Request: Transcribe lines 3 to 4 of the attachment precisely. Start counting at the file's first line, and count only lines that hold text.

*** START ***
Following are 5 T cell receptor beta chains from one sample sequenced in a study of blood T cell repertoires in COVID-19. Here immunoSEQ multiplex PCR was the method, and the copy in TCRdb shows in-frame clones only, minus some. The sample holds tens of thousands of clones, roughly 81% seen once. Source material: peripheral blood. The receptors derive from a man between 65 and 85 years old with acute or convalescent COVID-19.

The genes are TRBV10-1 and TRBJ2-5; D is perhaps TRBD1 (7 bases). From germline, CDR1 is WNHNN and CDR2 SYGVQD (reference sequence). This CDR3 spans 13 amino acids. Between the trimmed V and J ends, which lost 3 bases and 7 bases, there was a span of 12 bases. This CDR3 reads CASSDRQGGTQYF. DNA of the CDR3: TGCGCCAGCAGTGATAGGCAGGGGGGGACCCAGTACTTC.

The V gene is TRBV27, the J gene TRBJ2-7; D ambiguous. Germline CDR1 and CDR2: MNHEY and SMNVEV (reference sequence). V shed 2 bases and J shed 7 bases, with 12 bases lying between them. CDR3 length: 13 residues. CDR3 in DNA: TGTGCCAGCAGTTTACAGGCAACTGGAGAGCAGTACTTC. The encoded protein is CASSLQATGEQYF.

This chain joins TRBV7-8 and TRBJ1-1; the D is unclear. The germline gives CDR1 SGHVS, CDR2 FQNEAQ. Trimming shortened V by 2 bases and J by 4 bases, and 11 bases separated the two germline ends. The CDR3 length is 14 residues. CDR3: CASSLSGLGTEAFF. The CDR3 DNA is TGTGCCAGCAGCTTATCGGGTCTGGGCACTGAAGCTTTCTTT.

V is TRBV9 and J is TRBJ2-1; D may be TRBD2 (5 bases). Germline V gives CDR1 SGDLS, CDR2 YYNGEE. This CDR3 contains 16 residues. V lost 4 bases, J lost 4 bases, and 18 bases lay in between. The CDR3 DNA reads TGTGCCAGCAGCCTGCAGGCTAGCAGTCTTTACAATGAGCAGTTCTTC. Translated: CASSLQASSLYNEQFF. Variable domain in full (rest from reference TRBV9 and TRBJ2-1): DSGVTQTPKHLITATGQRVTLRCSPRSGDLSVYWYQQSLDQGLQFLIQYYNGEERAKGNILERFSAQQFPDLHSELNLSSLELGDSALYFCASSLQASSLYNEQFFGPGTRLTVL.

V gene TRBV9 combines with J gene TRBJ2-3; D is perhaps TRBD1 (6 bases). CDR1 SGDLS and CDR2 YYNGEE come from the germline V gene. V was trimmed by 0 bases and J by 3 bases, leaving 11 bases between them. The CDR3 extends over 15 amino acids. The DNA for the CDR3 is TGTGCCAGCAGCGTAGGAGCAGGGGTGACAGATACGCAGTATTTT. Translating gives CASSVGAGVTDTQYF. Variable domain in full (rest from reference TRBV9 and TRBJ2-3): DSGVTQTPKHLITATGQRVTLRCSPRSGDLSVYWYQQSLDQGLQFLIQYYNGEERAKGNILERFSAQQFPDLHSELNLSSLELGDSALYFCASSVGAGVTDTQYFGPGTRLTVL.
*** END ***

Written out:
The V gene is TRBV27, the J gene TRBJ2-7; D ambiguous. Germline CDR1 and CDR2: MNHEY and SMNVEV (reference sequence). V shed 2 bases and J shed 7 bases, with 12 bases lying between them. CDR3 length: 13 residues. CDR3 in DNA: TGTGCCAGCAGTTTACAGGCAACTGGAGAGCAGTACTTC. The encoded protein is CASSLQATGEQYF.

This chain joins TRBV7-8 and TRBJ1-1; the D is unclear. The germline gives CDR1 SGHVS, CDR2 FQNEAQ. Trimming shortened V by 2 bases and J by 4 bases, and 11 bases separated the two germline ends. The CDR3 length is 14 residues. CDR3: CASSLSGLGTEAFF. The CDR3 DNA is TGTGCCAGCAGCTTATCGGGTCTGGGCACTGAAGCTTTCTTT.